On Wednesday New York state lawmakers gathered in Albany to kick off the 2017 session.
New York state lawmakers began their work with a vote to prohibit the use of cellphones as recording devices in the Senate chambers.
The ban is intended to protect the chamber's decorum, according to lawmakers who included it in the Senate's internal rules. Democrats called it an infringement of free speech that could make it harder for journalists and the public to share information about state government.
Democratic Governor Andrew Cuomo, who has had frosty relations with legislators in recent months, was at an event in New York City. Some lawmakers say they saw that as a sign of disrespect for the legislative body.
Bucking tradition, Cuomo has opted to take the State of the State address on the road, instead of delivering it at the Capitol. That's not sitting well with several legislators, including Assemblywoman Aileen Gunther of the 100th District. "The most important part of this discussion is the message that he gives. To make sure that increased funding for schools, there's health care issues, there's affordable housing issues, and you know I say that a decision's been made, you can't change it, so at this point you have to move forward and hope that all the things that are important to New York are part of that message, as he goes to all parts of the state."
109th district Assemblymember Pat Fahy weighs in: "Not even having an official State of? the State seems a little unusual, to say the least."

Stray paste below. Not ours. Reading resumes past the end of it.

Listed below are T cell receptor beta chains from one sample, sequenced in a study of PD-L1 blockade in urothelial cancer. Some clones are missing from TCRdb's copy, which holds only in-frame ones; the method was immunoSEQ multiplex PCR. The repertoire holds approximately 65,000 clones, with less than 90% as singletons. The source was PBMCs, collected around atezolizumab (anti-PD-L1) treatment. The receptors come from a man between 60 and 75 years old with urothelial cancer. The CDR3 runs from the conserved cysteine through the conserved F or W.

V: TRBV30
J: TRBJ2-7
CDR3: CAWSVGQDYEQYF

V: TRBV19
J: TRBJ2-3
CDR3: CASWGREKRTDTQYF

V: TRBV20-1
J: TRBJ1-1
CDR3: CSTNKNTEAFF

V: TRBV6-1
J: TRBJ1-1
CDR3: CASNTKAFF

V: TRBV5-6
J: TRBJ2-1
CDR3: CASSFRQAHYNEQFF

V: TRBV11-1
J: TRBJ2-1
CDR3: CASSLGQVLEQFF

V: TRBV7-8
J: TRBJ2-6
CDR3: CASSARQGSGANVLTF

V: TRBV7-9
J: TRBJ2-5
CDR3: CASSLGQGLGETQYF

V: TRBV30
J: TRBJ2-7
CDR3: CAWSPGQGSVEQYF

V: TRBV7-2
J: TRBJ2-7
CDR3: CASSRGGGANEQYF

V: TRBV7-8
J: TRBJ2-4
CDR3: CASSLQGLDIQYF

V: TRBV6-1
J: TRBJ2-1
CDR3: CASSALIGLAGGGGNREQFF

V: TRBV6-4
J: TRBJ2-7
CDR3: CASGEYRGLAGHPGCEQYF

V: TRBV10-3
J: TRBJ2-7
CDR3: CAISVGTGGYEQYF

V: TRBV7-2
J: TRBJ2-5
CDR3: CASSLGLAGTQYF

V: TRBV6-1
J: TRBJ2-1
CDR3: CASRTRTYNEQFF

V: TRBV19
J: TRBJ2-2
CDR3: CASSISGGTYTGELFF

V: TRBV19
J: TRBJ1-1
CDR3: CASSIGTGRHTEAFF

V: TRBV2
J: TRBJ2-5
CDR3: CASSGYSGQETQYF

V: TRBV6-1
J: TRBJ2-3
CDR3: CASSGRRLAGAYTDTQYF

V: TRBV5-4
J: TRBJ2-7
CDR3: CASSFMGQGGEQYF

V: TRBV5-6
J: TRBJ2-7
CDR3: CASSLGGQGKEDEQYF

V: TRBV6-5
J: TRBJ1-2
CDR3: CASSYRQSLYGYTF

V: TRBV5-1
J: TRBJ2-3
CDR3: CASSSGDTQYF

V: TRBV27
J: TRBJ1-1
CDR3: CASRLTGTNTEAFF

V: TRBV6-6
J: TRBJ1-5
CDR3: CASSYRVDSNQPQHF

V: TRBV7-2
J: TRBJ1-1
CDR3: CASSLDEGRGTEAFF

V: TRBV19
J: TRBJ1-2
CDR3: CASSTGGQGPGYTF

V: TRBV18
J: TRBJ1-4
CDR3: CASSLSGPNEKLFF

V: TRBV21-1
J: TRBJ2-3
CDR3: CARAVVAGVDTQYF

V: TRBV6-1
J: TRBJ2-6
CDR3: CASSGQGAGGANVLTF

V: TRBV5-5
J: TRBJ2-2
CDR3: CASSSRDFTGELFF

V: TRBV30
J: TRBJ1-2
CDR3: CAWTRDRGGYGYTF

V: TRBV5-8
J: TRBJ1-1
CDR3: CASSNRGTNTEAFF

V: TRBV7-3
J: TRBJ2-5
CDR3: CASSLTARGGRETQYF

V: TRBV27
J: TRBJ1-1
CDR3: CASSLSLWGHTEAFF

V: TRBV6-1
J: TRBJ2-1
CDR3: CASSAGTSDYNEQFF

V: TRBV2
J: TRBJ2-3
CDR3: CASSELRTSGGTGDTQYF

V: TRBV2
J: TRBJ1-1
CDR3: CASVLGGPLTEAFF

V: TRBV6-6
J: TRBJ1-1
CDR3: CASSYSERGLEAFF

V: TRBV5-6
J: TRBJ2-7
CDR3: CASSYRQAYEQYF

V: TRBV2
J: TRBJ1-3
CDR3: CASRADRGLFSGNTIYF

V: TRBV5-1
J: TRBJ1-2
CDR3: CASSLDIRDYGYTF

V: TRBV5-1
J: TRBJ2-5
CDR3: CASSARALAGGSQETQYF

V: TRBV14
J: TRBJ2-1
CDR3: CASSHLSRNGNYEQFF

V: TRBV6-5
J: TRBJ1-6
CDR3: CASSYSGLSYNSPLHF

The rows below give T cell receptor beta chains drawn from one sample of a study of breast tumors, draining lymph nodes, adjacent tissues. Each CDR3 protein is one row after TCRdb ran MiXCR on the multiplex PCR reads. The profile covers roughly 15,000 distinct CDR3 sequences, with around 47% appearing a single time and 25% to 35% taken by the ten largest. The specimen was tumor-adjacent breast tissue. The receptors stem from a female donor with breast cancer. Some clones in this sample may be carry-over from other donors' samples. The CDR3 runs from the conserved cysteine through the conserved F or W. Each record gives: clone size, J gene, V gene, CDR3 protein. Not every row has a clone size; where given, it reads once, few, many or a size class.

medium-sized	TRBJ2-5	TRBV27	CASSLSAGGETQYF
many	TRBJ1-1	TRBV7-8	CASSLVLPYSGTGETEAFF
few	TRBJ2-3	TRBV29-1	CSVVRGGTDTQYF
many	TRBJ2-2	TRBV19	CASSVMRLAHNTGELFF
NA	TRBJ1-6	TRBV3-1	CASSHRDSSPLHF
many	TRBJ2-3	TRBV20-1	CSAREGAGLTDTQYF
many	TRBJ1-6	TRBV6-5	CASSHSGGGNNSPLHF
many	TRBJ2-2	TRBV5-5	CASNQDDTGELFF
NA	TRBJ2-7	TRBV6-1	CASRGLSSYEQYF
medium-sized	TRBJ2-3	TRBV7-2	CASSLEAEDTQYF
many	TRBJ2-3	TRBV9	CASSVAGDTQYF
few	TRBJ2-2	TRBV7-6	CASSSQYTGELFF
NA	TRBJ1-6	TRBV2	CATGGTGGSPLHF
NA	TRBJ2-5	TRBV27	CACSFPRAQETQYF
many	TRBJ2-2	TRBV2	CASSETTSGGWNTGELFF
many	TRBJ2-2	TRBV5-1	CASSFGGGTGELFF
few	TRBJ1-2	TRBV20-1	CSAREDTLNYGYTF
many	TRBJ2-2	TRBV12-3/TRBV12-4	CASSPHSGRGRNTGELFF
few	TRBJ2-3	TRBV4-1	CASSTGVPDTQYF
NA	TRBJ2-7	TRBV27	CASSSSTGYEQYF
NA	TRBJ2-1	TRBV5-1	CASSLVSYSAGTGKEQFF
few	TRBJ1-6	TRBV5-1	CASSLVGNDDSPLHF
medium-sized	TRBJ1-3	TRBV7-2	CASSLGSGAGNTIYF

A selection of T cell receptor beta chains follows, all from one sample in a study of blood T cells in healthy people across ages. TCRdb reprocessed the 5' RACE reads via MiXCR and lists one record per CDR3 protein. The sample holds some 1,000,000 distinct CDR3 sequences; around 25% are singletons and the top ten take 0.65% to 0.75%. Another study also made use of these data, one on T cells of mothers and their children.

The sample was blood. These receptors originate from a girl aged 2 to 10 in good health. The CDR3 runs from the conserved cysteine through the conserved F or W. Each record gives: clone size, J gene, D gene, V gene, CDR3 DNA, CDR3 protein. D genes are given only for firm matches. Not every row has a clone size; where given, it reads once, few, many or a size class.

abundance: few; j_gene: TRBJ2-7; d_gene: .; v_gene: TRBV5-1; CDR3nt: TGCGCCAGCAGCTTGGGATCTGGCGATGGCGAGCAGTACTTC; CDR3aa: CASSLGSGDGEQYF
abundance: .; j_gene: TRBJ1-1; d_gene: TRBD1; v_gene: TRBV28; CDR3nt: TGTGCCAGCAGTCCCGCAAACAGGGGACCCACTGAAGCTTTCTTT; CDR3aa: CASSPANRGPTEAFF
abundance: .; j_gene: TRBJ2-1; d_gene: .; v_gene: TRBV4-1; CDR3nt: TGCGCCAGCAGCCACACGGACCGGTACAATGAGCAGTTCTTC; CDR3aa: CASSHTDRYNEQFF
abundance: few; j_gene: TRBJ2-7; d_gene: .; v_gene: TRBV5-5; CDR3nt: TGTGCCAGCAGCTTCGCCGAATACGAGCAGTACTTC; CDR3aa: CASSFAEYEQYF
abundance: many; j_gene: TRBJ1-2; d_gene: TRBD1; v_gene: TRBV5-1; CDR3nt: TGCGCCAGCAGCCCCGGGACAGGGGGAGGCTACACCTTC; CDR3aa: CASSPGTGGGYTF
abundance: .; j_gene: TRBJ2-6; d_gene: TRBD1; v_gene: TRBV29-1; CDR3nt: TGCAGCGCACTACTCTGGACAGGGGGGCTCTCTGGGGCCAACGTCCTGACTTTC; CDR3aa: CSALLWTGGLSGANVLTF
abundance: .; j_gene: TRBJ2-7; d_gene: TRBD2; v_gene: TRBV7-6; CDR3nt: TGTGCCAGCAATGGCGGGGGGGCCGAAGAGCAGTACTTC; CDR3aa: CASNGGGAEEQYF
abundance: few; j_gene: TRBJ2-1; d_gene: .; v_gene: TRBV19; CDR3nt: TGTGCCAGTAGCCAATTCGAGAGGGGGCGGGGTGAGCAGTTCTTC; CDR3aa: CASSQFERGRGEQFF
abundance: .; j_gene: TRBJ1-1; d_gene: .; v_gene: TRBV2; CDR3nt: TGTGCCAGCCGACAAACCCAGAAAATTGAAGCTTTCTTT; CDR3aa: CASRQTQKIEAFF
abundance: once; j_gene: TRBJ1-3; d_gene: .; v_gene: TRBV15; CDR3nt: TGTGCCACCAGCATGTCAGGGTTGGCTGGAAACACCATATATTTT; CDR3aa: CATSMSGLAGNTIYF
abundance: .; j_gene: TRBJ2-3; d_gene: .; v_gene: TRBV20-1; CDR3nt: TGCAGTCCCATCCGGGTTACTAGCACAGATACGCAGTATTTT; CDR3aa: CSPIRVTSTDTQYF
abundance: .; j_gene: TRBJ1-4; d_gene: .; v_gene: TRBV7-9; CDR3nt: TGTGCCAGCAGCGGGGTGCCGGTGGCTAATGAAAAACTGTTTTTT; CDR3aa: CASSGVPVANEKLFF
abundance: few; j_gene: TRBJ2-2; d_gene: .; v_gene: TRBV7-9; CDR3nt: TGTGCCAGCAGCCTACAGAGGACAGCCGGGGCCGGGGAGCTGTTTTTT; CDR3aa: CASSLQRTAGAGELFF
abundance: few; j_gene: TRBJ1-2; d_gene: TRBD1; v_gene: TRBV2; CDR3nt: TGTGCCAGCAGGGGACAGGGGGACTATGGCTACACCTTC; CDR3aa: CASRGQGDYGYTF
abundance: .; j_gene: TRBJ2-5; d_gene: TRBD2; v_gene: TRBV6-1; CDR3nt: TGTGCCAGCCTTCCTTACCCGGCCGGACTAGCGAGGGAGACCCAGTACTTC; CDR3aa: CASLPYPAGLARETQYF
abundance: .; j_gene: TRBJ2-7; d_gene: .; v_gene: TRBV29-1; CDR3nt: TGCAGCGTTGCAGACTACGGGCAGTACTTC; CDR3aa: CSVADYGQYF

Cuomo has proposed funding a new hate crimes task force to address what he calls an "uptick" in racially-motivated incidents and an initiative to provide legal assistance to immigrants facing deportation. But he stunned lawmakers on New Year’s Eve when he shot down the Justice Equality Act.
Fahy says she will again lead the fight to shift the costs of indigent legal services. "That was a true disappointment, to see that be vetoed, just before the New Year. But I think that we're close and I'm optimistic that we can get it done. I just wanna make as sure that we can get as much of the full package passed and implemented."
State Senator George Amedore shared a few of his priorities with NewsChannel13: "We need to invest in infrastructure, in technologies. And there's no reason why upstate New York can't have Uber right now."
Assembly Speaker Carl Heastie says the 2016 election will continue to play a major role in the New Year. "People were disappointed on what happened last year, but it's a new year and we have to get back to work and that's what we really wanna focus on."
Heastie, a Bronx Democrat, says lawmakers will stand up to President-elect Donald Trump if he and Congressional Republicans move to roll back initiatives to fight climate change, rein in abortion rights, health care benefits or immigration. Heastie conceded that the state legislature may have to craft a budget by the end of March without knowing the direction that Washington will take. "The President-elect has said certain things. Those things that he said will probably be part of our discussions around the budget. But if things happen, we can always come back after the federal government passes their budget, if it looks like they've done catastrophic things."
The agenda for New York's six-month legislative session promises big debates over the cost of higher education, government ethics and Uber's proposal to expand into upstate cities like Buffalo and Syracuse, as well as a bill that would "Raise the Age" – therein ending the state's practice of prosecuting 16- and 17-year-olds as adults.
The Associated Press contributed to this report.